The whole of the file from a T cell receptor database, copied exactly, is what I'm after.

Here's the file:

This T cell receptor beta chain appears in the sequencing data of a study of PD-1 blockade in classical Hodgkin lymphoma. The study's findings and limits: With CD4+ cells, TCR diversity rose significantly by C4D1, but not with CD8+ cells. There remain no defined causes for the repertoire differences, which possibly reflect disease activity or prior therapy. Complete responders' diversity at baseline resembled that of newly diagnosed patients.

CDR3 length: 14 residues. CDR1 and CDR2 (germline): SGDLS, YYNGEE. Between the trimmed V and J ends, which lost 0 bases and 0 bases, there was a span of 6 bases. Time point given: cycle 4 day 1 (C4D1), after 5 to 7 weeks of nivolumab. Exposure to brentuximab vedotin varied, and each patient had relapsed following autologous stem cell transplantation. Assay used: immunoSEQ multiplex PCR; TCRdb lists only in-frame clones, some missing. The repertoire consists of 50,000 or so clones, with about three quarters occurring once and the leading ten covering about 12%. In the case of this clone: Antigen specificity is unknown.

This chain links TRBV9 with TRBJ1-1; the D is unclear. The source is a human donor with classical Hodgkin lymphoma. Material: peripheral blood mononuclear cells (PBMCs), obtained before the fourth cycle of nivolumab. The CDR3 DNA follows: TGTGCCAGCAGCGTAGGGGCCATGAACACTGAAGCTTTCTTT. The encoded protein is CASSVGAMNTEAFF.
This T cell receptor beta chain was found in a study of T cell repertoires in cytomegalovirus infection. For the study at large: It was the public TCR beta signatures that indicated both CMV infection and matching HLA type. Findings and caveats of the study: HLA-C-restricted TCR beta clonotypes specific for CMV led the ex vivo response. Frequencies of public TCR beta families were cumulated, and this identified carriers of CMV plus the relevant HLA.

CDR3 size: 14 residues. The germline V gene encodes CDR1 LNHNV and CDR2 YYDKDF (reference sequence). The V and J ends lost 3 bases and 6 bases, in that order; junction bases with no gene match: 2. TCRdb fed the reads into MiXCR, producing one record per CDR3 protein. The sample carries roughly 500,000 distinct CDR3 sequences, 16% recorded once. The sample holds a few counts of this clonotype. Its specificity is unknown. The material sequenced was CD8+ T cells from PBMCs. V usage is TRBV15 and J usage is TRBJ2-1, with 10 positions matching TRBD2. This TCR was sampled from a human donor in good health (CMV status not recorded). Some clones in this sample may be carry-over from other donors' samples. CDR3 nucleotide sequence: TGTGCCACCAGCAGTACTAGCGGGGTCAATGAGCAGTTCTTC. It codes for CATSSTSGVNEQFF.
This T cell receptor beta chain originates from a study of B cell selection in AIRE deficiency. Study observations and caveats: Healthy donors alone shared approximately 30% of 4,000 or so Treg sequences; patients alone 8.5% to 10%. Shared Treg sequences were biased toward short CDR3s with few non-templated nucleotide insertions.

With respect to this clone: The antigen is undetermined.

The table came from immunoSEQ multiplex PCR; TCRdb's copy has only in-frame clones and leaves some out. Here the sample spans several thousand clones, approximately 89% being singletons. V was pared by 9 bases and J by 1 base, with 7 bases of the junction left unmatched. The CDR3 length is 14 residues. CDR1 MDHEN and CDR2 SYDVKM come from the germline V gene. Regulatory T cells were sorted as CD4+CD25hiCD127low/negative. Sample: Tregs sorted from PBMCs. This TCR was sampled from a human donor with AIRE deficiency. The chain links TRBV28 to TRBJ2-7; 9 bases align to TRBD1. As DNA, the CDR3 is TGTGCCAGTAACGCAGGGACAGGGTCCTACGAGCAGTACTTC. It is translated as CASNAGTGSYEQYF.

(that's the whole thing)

This T cell receptor beta chain appears in the sequencing data of a study of PD-1 blockade in classical Hodgkin lymphoma. The study's findings and limits: With CD4+ cells, TCR diversity rose significantly by C4D1, but not with CD8+ cells. There remain no defined causes for the repertoire differences, which possibly reflect disease activity or prior therapy. Complete responders' diversity at baseline resembled that of newly diagnosed patients.

CDR3 length: 14 residues. CDR1 and CDR2 (germline): SGDLS, YYNGEE. Between the trimmed V and J ends, which lost 0 bases and 0 bases, there was a span of 6 bases. Time point given: cycle 4 day 1 (C4D1), after 5 to 7 weeks of nivolumab. Exposure to brentuximab vedotin varied, and each patient had relapsed following autologous stem cell transplantation. Assay used: immunoSEQ multiplex PCR; TCRdb lists only in-frame clones, some missing. The repertoire consists of 50,000 or so clones, with about three quarters occurring once and the leading ten covering about 12%. In the case of this clone: Antigen specificity is unknown.

This chain links TRBV9 with TRBJ1-1; the D is unclear. The source is a human donor with classical Hodgkin lymphoma. Material: peripheral blood mononuclear cells (PBMCs), obtained before the fourth cycle of nivolumab. The CDR3 DNA follows: TGTGCCAGCAGCGTAGGGGCCATGAACACTGAAGCTTTCTTT. The encoded protein is CASSVGAMNTEAFF.
This T cell receptor beta chain was found in a study of T cell repertoires in cytomegalovirus infection. For the study at large: It was the public TCR beta signatures that indicated both CMV infection and matching HLA type. Findings and caveats of the study: HLA-C-restricted TCR beta clonotypes specific for CMV led the ex vivo response. Frequencies of public TCR beta families were cumulated, and this identified carriers of CMV plus the relevant HLA.

CDR3 size: 14 residues. The germline V gene encodes CDR1 LNHNV and CDR2 YYDKDF (reference sequence). The V and J ends lost 3 bases and 6 bases, in that order; junction bases with no gene match: 2. TCRdb fed the reads into MiXCR, producing one record per CDR3 protein. The sample carries roughly 500,000 distinct CDR3 sequences, 16% recorded once. The sample holds a few counts of this clonotype. Its specificity is unknown. The material sequenced was CD8+ T cells from PBMCs. V usage is TRBV15 and J usage is TRBJ2-1, with 10 positions matching TRBD2. This TCR was sampled from a human donor in good health (CMV status not recorded). Some clones in this sample may be carry-over from other donors' samples. CDR3 nucleotide sequence: TGTGCCACCAGCAGTACTAGCGGGGTCAATGAGCAGTTCTTC. It codes for CATSSTSGVNEQFF.
This T cell receptor beta chain originates from a study of B cell selection in AIRE deficiency. Study observations and caveats: Healthy donors alone shared approximately 30% of 4,000 or so Treg sequences; patients alone 8.5% to 10%. Shared Treg sequences were biased toward short CDR3s with few non-templated nucleotide insertions.

With respect to this clone: The antigen is undetermined.

The table came from immunoSEQ multiplex PCR; TCRdb's copy has only in-frame clones and leaves some out. Here the sample spans several thousand clones, approximately 89% being singletons. V was pared by 9 bases and J by 1 base, with 7 bases of the junction left unmatched. The CDR3 length is 14 residues. CDR1 MDHEN and CDR2 SYDVKM come from the germline V gene. Regulatory T cells were sorted as CD4+CD25hiCD127low/negative. Sample: Tregs sorted from PBMCs. This TCR was sampled from a human donor with AIRE deficiency. The chain links TRBV28 to TRBJ2-7; 9 bases align to TRBD1. As DNA, the CDR3 is TGTGCCAGTAACGCAGGGACAGGGTCCTACGAGCAGTACTTC. It is translated as CASNAGTGSYEQYF.